Universal Design for Learning: Present content in multiple ways Multiply how students report their learning Stimulate interest and motivation for learning http://www.advocacyinstitute.org/UDL/CASTfaqs.shtml
1. Identify your goals Enduring Understanding Important to Know and Do Worth Being Familiar With Grant Wiggins and Jay McTighe, Understanding By Design, Expanded 2nd ed. (Englewood Cliffs, NJ: Prentice Hall, 2005).
3. What kind of rubric? Holistic : single score, overall impression, vs. Analytic : several dimensions General : criteria generalized across tasks, vs. Task specific: unique to a specific task http://www.utexas.edu/academic/diia/assessment/iar/students/report/rubrics-types.php
4. Can an existing rubric work? Address the most important aspects? Include anything extraneous? Can you adapt from another field? Can you combine or modify? Is the rubric is clear? Did you test it? http://www.utexas.edu/academic/diia/assessment/iar/students/report/rubrics-developmen t.php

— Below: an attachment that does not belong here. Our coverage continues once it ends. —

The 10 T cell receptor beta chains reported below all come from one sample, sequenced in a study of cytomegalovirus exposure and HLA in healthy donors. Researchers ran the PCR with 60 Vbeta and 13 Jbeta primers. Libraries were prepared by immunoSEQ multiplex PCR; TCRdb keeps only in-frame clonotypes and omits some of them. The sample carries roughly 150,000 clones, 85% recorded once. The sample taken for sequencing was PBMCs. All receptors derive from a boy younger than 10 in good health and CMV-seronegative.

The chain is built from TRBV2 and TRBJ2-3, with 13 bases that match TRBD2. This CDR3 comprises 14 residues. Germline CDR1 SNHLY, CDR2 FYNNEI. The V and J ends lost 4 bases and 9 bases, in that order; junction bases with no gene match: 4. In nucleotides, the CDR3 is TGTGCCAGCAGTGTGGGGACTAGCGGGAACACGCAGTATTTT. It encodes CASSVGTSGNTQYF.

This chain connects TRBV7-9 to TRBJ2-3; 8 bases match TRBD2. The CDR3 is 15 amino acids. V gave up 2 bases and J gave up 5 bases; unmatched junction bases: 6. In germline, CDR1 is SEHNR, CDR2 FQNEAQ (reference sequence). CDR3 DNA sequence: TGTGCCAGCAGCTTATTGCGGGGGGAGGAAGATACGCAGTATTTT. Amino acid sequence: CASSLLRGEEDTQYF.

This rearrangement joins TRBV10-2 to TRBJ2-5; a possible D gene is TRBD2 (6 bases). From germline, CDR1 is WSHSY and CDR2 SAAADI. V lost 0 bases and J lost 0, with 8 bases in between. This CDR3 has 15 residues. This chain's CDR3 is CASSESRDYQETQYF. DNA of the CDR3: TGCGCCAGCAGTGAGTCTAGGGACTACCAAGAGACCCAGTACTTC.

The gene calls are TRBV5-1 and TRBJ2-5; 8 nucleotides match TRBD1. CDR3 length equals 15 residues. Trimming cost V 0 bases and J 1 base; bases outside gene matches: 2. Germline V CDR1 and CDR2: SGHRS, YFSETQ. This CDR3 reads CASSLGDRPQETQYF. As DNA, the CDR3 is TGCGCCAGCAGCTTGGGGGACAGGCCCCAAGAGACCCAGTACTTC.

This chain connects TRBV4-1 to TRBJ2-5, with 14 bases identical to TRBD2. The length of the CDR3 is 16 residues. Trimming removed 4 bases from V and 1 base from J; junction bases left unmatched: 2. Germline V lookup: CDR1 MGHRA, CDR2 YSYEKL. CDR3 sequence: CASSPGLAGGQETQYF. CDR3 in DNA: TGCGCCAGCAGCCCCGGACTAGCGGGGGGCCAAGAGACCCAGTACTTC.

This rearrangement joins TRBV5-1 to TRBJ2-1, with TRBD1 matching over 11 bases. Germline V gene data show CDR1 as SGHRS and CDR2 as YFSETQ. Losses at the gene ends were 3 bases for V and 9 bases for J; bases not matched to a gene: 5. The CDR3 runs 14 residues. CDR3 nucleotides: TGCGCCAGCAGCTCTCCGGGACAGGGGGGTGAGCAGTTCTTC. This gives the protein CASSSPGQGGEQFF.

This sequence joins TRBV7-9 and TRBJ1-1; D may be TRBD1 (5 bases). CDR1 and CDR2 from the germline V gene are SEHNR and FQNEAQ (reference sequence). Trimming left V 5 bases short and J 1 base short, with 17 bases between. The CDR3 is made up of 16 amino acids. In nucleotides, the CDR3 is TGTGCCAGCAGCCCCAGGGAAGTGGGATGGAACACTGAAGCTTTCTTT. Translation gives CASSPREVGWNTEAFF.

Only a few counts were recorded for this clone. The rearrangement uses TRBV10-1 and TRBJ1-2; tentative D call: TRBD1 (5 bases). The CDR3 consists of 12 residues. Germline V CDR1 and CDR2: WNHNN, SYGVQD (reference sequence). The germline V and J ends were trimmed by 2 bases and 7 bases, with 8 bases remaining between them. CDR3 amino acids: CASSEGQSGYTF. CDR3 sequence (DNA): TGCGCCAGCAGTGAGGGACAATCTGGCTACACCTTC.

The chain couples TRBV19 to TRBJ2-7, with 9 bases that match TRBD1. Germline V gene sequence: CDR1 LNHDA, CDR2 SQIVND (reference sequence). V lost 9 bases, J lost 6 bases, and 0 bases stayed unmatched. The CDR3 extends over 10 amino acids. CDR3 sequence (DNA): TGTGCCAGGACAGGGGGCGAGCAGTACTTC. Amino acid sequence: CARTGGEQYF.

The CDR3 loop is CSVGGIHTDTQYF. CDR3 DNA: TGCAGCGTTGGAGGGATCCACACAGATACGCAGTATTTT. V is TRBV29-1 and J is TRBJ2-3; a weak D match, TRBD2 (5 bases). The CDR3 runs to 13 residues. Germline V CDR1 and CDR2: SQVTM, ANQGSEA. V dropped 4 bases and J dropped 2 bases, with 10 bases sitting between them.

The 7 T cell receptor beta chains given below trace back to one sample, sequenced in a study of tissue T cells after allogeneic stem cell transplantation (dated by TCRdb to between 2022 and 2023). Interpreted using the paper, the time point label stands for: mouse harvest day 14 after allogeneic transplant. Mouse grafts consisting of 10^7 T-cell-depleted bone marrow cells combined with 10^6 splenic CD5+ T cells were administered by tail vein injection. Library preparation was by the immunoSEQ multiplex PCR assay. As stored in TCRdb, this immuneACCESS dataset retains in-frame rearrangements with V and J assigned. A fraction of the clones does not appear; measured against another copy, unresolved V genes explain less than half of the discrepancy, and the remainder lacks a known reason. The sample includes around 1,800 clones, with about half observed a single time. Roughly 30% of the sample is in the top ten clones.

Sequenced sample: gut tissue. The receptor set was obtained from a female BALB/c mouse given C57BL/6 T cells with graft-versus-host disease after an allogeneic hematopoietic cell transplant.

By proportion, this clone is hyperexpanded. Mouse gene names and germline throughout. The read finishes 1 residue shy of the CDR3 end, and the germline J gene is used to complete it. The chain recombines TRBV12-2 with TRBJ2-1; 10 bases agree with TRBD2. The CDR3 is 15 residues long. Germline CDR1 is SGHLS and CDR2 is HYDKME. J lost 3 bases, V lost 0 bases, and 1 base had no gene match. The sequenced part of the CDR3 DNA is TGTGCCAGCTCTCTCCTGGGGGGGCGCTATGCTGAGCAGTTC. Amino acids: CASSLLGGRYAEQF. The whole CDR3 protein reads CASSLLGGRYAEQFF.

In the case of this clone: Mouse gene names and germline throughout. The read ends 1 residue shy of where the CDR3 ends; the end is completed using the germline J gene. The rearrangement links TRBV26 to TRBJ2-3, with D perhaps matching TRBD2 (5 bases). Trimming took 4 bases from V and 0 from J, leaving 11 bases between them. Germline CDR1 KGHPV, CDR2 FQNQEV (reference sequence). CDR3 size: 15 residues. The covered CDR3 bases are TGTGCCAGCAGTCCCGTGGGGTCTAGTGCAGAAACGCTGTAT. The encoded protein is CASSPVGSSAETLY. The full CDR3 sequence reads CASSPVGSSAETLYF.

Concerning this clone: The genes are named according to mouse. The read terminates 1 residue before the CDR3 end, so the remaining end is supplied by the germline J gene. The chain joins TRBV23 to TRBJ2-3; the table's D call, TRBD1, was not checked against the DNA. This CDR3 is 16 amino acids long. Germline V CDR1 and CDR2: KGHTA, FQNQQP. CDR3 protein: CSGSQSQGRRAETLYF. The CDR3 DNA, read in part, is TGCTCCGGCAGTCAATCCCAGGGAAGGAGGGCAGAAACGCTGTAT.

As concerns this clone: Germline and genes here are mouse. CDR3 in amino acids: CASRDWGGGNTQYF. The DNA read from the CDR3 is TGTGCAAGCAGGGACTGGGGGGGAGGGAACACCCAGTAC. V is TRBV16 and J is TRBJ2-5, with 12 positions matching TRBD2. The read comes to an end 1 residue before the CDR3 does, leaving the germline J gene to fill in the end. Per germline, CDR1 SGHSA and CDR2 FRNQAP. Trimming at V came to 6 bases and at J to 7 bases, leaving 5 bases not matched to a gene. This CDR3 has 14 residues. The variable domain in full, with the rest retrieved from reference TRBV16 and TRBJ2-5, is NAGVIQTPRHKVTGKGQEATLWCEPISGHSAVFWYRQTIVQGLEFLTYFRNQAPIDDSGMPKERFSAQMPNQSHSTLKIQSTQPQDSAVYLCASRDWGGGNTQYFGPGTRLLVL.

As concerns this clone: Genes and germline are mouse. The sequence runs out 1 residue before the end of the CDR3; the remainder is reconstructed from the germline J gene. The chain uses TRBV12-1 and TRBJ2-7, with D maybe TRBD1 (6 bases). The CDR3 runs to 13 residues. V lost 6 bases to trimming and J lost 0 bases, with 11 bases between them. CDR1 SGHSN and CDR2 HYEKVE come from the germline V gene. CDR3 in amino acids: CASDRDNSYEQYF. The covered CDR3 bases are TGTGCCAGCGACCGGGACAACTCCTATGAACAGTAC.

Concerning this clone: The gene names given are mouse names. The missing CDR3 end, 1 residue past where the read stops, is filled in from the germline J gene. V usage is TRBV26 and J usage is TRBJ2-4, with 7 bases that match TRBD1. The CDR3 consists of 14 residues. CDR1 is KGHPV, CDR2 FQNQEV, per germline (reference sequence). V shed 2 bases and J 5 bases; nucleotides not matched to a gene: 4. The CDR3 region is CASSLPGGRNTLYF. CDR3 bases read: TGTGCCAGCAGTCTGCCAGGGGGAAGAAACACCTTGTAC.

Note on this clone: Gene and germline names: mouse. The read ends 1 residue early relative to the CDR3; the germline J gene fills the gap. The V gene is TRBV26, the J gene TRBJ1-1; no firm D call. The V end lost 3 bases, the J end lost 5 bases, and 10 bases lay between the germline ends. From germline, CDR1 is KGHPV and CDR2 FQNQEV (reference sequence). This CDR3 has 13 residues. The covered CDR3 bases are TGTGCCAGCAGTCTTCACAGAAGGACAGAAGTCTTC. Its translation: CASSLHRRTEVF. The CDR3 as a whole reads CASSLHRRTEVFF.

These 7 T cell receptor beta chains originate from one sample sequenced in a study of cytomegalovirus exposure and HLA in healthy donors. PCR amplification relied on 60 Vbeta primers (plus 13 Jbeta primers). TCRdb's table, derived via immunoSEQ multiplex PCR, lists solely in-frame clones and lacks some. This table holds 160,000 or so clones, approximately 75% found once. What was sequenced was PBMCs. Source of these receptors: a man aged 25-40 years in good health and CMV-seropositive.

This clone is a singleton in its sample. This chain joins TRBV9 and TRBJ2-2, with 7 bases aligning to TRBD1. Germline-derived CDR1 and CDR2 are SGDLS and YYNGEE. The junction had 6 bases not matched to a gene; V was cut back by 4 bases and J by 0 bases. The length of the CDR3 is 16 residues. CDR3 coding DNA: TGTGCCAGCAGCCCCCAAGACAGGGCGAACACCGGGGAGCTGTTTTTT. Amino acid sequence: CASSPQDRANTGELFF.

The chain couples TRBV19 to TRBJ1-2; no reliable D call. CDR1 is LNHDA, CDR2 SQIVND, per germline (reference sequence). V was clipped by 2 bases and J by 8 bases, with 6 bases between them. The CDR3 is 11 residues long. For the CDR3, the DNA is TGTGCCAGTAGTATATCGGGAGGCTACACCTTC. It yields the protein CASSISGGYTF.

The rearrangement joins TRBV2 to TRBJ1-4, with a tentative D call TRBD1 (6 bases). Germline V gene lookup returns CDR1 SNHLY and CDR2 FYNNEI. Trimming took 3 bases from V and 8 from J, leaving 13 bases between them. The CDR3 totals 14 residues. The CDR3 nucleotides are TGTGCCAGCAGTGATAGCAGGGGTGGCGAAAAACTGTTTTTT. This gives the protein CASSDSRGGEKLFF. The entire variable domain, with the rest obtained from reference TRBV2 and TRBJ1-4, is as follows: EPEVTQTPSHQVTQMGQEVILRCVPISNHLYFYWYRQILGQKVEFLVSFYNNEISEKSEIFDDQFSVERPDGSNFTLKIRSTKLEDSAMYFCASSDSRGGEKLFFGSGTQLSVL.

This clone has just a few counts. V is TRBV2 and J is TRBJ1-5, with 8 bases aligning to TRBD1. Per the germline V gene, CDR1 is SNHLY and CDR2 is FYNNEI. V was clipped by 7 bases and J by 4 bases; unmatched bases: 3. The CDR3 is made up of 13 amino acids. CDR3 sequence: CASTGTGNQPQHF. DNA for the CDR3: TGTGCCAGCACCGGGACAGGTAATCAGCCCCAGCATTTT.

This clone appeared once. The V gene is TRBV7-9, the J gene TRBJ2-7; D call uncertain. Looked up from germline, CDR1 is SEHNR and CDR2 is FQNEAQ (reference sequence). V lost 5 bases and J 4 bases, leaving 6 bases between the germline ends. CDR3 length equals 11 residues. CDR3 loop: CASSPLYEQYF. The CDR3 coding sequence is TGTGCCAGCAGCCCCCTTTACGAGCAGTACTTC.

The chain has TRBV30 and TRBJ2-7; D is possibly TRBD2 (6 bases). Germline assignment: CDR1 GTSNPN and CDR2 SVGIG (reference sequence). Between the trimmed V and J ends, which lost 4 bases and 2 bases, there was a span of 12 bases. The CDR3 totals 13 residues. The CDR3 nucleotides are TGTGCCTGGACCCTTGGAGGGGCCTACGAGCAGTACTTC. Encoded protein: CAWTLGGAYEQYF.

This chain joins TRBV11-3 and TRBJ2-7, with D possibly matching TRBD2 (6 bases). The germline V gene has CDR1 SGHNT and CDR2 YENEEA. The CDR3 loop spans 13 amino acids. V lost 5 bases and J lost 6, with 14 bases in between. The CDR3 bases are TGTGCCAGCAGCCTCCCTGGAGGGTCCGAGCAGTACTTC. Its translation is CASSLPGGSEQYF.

Does it have needed parts? A scale Criteria for both strengths and errors e.g.: Overall Impact; Work quality/Craftsmanship; Quality of Methods or Content; Sophistication Indicators for each criteria Standards by level
5. Should you design your own? Determine the key components Clearly define key components http://www.utexas.edu/academic/diia/assessment/iar/students/report/rubr ics-development.php and http://www.utexas.edu/academic/diia/assessment/iar/students/report/rub rics.php Other helpful sites: http://rubistar.4teachers.org/index.php - annoyingly pink online-generated rubric development tool. Free! For K-12, but can be edited for more complex learning http://www.rcampus.com/index.cfm Another free rubric development site – requires log-in.
6. What do the levels look like? Describe the highest level first Be clear: e.g., What does “clear” mean? Circle the words that can vary Avoid comparative language Look for concepts instead depth, breadth, quality, accuracy, scope, extent, complexity, degrees